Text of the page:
Commissioner of Customs and Head of the Joint Task Force Mr Wade N. Smith was asked if the joint task force was aware of any operation in the areas where the police officers were spotted.
“Absolutely not. Who does surveillance with a vessel or vehicle clearly marked?” Mr Smith asked rhetorically, adding that "the attire and demeanor of the officers suggest that this is not surveillance."
Commissioner of Police and UK national Mark Collins has; however, defended his officers, saying it was a legitimate operation of familiarising colleagues new to the Virgin Islands.
“I can assure you this wasn’t a social event. It was a planned familiarisation visit for some colleagues new on Island. And I am very happy and confident about this operation,” Mr Collins told our newsroom.
The incident has raised the burning question of who is holding accountable the RVIPF, which is under the Governor’s Office and who is holding the Governor’s Office accountable.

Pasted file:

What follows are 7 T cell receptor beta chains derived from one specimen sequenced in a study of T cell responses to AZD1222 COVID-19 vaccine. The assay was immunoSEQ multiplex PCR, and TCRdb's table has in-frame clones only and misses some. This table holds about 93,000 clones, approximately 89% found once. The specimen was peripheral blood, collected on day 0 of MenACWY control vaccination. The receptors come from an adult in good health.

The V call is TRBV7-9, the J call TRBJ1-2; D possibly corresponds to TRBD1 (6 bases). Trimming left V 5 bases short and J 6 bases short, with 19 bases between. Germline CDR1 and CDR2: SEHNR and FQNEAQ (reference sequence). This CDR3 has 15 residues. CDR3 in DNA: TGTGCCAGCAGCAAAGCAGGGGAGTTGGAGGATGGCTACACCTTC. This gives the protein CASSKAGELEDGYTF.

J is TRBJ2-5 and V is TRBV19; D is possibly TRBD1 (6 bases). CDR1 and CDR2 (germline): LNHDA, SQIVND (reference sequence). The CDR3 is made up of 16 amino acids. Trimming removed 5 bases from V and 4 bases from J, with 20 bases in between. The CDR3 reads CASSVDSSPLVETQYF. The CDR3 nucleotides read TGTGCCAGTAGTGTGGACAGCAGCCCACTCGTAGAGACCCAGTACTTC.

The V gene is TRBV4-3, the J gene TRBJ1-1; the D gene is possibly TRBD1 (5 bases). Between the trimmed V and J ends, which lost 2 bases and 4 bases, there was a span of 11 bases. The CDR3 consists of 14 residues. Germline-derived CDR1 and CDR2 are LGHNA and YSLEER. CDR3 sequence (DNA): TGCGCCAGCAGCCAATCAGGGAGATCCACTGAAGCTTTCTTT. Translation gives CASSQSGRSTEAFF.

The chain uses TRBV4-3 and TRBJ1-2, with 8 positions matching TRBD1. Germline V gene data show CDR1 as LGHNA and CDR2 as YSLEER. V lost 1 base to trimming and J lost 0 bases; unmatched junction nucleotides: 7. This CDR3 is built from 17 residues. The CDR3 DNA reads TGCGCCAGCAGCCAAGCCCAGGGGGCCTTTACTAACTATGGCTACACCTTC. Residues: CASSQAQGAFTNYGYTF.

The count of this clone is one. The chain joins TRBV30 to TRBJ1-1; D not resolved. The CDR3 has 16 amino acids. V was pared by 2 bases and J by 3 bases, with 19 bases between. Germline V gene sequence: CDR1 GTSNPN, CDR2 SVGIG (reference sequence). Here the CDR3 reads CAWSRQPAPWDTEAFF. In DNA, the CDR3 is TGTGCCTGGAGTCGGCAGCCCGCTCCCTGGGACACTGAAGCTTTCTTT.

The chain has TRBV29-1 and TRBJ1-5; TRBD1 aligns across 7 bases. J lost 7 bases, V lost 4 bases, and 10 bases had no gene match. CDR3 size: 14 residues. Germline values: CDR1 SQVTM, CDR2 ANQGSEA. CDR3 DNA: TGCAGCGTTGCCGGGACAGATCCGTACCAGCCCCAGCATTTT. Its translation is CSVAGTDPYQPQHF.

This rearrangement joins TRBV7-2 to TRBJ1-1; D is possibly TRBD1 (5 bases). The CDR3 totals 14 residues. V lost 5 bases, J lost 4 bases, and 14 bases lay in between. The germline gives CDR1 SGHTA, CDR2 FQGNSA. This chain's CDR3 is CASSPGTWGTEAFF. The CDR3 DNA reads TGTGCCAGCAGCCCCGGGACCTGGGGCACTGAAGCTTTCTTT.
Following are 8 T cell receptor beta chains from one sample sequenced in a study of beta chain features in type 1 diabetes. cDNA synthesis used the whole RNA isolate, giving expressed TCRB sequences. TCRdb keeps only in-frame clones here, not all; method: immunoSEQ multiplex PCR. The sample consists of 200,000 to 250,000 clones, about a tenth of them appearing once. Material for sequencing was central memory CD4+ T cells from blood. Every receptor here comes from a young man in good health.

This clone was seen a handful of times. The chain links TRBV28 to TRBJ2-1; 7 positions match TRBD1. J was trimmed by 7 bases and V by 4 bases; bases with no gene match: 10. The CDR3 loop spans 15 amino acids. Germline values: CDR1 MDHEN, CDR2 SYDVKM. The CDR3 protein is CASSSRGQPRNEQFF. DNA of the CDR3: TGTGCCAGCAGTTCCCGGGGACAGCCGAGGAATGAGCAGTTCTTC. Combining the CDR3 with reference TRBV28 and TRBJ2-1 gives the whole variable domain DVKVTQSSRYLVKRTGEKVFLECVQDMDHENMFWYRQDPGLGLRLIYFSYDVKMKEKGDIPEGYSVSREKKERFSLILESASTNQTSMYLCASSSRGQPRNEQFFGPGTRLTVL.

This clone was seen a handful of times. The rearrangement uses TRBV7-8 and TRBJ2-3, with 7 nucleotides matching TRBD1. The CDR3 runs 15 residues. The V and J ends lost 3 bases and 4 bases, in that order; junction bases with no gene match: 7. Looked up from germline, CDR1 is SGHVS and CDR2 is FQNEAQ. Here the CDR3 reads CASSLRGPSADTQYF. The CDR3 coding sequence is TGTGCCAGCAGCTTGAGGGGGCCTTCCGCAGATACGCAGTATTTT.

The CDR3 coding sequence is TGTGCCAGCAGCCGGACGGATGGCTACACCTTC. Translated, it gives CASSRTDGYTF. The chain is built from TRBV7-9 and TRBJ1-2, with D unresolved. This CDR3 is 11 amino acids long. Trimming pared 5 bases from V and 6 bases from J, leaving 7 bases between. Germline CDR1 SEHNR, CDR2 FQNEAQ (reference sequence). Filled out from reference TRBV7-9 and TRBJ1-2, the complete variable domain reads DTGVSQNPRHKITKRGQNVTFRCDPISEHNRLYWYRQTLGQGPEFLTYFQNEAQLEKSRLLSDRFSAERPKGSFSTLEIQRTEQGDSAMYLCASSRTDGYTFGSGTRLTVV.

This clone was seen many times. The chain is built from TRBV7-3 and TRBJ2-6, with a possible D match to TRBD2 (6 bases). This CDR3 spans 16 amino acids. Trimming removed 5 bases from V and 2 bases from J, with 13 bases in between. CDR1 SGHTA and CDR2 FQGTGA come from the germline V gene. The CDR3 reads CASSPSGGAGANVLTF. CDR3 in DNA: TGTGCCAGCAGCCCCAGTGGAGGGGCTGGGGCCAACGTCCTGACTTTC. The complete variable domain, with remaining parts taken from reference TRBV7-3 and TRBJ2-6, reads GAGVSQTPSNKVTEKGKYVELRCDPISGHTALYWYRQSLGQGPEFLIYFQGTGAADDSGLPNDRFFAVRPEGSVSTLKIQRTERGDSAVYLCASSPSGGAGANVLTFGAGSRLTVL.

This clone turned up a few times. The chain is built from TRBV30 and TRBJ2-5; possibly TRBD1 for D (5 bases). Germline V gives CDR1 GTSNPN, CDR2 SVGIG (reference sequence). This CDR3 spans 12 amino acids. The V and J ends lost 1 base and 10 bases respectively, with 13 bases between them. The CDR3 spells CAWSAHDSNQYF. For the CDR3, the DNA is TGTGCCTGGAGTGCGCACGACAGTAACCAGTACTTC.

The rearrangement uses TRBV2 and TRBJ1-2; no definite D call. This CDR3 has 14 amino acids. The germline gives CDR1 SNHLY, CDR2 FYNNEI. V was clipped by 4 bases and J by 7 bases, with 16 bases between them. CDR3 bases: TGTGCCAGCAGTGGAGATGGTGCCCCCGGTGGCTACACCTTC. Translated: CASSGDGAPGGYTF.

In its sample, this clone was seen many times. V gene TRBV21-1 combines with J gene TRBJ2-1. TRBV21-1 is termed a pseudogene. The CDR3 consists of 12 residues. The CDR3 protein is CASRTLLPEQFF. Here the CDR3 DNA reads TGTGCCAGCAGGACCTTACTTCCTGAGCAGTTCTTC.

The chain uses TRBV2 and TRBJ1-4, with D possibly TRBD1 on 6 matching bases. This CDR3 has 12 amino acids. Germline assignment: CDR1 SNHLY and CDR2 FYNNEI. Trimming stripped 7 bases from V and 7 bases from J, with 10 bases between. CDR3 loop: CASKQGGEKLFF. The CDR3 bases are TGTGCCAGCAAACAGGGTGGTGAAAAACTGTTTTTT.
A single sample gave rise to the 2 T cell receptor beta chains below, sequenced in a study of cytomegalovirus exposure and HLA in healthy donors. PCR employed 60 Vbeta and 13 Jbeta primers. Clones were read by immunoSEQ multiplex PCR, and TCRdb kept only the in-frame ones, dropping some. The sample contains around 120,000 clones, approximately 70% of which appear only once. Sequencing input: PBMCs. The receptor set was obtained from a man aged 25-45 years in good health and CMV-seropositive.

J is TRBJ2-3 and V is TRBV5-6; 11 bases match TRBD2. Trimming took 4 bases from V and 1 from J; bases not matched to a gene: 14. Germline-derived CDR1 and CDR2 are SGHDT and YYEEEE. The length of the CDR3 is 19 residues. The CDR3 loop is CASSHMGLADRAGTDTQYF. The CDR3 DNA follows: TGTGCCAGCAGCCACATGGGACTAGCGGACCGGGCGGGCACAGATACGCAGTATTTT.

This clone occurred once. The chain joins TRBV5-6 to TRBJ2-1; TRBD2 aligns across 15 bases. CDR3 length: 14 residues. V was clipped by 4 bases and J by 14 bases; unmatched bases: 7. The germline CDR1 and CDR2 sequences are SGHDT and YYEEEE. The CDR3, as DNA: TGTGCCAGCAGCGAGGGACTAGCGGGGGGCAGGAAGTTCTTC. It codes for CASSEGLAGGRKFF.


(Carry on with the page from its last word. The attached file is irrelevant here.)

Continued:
Some on social media have labelled the incident as a blatant misuse of police boat for unofficial business.
“Gov Rankin and Comm Collins, no accountability for you of course. The big drive to bring UK police Officers here is clearly seen… Local Police Commanders and Mgt, why are we allowing this to happen? In all the years, and it's been many, never seen the local police force using official Police boats for a day trip out with family & friends.
“The support of Gov Rankin and Comm Collins of the COI was overwhelming without having any clue of the people, culture & history of the BVI. Despite it being said by the former Gov that the vast majority of the BVI population are good, decent people, still burden us down with a COI based on gossip and heresay. What did the former Gov say, trustworthy sources, how exactly is that determined when making allegations based on gossip and rumour versus fact. This video is fact,” one person commented on social media.
One of the vessels used for the 'familiarising operation' for the police new to the Virgin Islands.